The Effect of Viruses: Realities and Studies

Published: 2020-03-31

We at IFS trust that you, your loved ones, colleagues and communities are well and safe during these days and weeks. We are following the request of our health officials for people who can to work remotely so as not to contribute to spreading the virus. This also gives us the flexibility to take care of ourselves and our families, and causes minimum disruption to our work. We continue as before with managing our grants program and relations with reviewers, Scientific Advisory Committees and the Board of Trustees; meet the needs of grantees, applicants and alumni; make plans for capacity-enhancing and mentoring activities; and fulfil our obligations to funders and other strategic partners.

Nighisty Ghezae, DirectorNighisty Ghezae, IFS Director

Our new IFS strategy for 2021-2030 has the theme of Investing in Future Scientists. This year of 2020 will be one of transition, where we are continuing with elements of the “old” strategy as we begin incorporating parts of the “new”. We are using 2020 to learn and document the experiences of implementing the new strategy, highlighting them in these monthly blog posts. I also invite the IFS family to share any reflections you may have on the transition to our new strategy. 

Given what is happening worldwide with COVID-19, it occurred to me to have a look at virus-related research projects which IFS has funded in recent years. The IFS Vision and Mission speak about IFS contributing to the shaping of local and global research agendas by early career scientists in Low- and Lower-Middle-Income Countries. The present moment – when people around the world are relying ever more on data and information from scientists – is a clear example of the interconnectivity among local, regional, national and global research issues and communities.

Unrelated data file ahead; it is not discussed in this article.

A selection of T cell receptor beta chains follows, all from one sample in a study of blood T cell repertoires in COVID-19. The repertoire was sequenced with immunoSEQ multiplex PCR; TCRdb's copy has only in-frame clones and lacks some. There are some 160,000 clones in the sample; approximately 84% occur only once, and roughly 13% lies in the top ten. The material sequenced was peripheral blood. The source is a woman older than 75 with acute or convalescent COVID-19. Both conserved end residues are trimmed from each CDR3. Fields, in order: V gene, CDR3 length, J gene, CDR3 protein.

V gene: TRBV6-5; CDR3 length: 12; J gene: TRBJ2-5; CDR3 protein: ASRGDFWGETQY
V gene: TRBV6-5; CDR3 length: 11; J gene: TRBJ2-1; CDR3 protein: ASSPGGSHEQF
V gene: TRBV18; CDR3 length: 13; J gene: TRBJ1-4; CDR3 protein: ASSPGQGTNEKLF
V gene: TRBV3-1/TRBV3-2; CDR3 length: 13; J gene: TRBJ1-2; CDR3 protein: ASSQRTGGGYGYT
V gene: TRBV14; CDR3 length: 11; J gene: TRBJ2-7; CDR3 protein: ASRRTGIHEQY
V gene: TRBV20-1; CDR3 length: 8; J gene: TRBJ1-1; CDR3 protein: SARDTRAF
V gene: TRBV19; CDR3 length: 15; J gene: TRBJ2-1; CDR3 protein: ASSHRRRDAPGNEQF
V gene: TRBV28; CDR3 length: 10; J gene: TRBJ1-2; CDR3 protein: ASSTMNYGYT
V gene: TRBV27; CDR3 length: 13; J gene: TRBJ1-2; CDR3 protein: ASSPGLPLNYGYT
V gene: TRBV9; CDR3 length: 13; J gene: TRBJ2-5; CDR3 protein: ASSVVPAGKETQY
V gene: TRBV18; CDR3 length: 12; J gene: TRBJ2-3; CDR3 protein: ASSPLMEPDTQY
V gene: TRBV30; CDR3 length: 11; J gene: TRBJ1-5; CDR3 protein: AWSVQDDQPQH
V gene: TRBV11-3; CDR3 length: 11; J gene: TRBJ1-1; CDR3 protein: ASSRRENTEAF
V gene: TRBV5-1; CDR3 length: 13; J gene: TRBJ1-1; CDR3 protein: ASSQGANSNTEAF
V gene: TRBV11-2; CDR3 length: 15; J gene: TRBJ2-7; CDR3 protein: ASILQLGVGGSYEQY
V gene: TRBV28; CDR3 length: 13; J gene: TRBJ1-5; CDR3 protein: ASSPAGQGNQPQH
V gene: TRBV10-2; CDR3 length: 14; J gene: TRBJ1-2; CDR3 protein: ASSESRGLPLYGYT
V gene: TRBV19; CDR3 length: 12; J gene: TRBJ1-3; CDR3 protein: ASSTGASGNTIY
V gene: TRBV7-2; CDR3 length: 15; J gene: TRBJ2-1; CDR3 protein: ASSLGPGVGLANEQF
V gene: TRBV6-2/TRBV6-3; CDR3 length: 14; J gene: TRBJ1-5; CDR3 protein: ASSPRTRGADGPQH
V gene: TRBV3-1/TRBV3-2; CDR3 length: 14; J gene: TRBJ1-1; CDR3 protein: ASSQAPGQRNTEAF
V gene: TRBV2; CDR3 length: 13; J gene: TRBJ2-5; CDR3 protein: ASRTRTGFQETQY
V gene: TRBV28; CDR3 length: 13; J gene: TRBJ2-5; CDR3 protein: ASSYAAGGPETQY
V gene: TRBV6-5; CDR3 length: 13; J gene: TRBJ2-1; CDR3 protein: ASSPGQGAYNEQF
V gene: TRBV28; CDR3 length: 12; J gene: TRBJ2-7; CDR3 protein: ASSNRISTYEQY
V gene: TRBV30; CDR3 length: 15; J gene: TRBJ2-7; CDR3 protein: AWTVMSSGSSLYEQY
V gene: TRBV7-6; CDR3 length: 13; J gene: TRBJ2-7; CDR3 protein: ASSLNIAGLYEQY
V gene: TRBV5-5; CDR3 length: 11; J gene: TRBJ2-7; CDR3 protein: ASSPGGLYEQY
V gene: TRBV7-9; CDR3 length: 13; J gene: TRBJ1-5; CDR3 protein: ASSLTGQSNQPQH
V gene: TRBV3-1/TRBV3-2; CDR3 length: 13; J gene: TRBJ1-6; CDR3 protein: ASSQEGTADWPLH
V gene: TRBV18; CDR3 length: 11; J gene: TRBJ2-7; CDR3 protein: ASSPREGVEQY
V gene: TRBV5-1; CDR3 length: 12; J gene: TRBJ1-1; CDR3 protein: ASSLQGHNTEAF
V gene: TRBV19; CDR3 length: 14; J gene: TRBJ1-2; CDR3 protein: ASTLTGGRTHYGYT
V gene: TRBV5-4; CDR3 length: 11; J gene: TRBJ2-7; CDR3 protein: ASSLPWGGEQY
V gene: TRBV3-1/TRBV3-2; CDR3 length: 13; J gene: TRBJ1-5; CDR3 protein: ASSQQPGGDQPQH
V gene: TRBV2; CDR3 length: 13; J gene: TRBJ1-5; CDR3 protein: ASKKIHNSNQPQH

Among the grants awarded in 2017-2019 dealing with pathogens of veterinary and public health importance, seven grantees conducted research projects on important trans-boundary viruses in various animal species in different countries. Our grantees are not only contributing to the global knowledge base on how these infections spread among individual animals and among species, on how disease develops, and on how these infections can be treated and controlled through vaccines and/or management strategies. They are also studying the socio-economic and public health consequences that these infections may have on local communities. The project titles below demonstrate the variety of topics:

  • Establishing field data driven universal influenza vaccine platform in poultry: Step towards poverty alleviation and food security in Egypt
  • Mechanisms by which honeybees in Africa (Ethiopia) cope with pathogens and pests
  • Assessment of risk potentials of circulating low pathogenic avian influenza viruses in poultry and poultry-handlers in Ghana
  • Mobility of poultry in relation to avian plagues in Madagascar
  • Understanding the epidemiology and socio-economic impact of African Swine Fever in Rwanda
  • Epidemiology of rotavirus and coronavirus infection in camel calves (Camelus dromedarius) from Tunisia
  • Understanding the epidemiology and economic loss due to Lumpy Skin Disease in selected disease hotspots in Uganda

Such research efforts by IFS grantees are in line with these recent suggestions by Fan Shenggen, Chair Professor at Beijing’s China Agricultural University (, 6 March 2020):

More investment is needed to build an even more resilient food system … from national governments as well as the international community, as enhancing the capacity of developing countries to prevent or contain a food security crisis is a collective effort. In today’s highly interconnected world, contagious diseases such as SARS, Ebola, avian flu and COVID-19 could easily travel across borders. There is also a need to build safeguards for the prevention and control of zoonotic diseases. The international community needs to do more to prevent future outbreaks of zoonotic diseases such as Ebola, SARS and avian flu, including regulating meat, seafood and wildlife markets. Many zoonotic diseases originate in wildlife — HIV, Ebola, MERS, SARS, and possibly COVID-19 too, all originated in wildlife and jumped to humans.

With thanks 

Nighisty Ghezae



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